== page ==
How To Find Out If You Have a Warrant

If the police are looking for you that’s something you want to know sooner than later. If there’s any doubt that law enforcement authorities are looking for you, finding out if you have a warrant for your arrest issues if the first place to start. If you’re feeling daring, walking into your local police station will get an answer quickly, but there are several other ways to find out if a warrant for your arrest has been issued.

What causes a warrant to be issued?

An arrest warrant is issued by a judge at the local or federal level authorizing the police to arrest you and force you to appear in court for a specific charge. Probable cause has to exist for an arrest warrant to be issued, meaning that law enforcement believes they have enough information or evidence of your involvement in a crime to make an arrest.    

You don’t have to have committed a serious or violent crime to have an active arrest warrant. Something as simple as an unpaid traffic ticket, missed court date, or un-paid fine can cause and arrest warrant to be issued. In those cases, it’s common to have no idea that you have an active warrant out until it’s too late.

How to find out if you have a warrant

There are several quick and easy ways to find out if you’ve got an outstanding warrant for arrest.

Hire an attorney

Attorneys have access to legal databases that you and the general public do not, allowing them to quickly run searches for active warrants. An attorney may do this free of charge, but some may require payment.

Contact a bail bondsman

Similar to a lawyer, a bail bondsman has access to county databases that are updated regularly with active arrest warrants. An added bonus is that a bondsman can help you with the next steps if there is a warrant out for your arrest.

Search your county court database

Sheriff’s departments and county courts have an online database of active warrants you can search free of charge. These sites are not always up to date and some warrants may not be available to the general public.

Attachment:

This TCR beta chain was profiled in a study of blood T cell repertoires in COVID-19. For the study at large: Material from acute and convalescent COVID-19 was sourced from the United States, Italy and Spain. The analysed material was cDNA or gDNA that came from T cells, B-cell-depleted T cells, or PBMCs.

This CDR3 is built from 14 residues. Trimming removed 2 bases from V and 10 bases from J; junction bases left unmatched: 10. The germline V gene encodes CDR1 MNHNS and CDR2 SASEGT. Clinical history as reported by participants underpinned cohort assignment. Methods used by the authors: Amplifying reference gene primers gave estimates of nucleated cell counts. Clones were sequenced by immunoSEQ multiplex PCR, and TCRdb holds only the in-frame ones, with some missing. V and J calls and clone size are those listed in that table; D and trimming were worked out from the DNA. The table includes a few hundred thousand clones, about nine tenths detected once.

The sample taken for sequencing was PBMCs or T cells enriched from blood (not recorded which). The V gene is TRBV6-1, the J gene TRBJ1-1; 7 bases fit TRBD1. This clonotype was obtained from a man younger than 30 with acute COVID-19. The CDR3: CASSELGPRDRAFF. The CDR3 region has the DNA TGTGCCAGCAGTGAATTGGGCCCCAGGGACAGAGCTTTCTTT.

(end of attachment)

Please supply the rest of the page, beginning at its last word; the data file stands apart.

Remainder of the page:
Contact the local police

You might not want to walk into your local police station, but so long as you’re able to provide your first name, last name, and date of birth, the police can tell you over the phone if there’s an active warrant for your arrest. You can also have a friend or family member call on your behalf.

3rd party websites

You might not want to walk into your local police station, but so long as you’re able to provide your first name, last name, and date of birth, the police can tell you over the phone if there’s an active warrant for your arrest. You can also have a friend or family member call on your behalf.

Federal warrants

Checking for a federal warrant requires you to speak directly with a federal court clerk. If you think there might be an outstanding federal arrest warrant you will have to contact the federal court for your district, which can be found here.

What to do if you have an outstanding arrest warrant

If you have an active arrest warrant or even think that you might, don’t panic. The number one goal is don’t make the situation worse.

Do get legal advice. Retaining an attorney is going to cost money but they can help you understand the charges, your options, and potential penalties.

Don’t ignore the warrant. Arrest warrants to do not expire and they don’t just go away. People have been arrested on warrants that issued over 40 years ago.

Do get a copy of the arrest warrant. You’ll want to know the date it was filed, the location, the charges, and all relevant information to your case.

Don’t run from law enforcement. The database of active arrest warrants is national and airports, car rental companies, bus stations, and train stations usually have access to a list of people with active warrants.

Do speak with a bail bondsman. A bail bondsmen can help you get things in place to secure bail after your surrender and help you get finances in order to ensure you spend as little time in jail as possible.

Don’t immediately show up at the police station to turn yourself in. Speak with a lawyer or even a free legal advice center to understand your options.

This article is not intended to serve as legal advice for your situation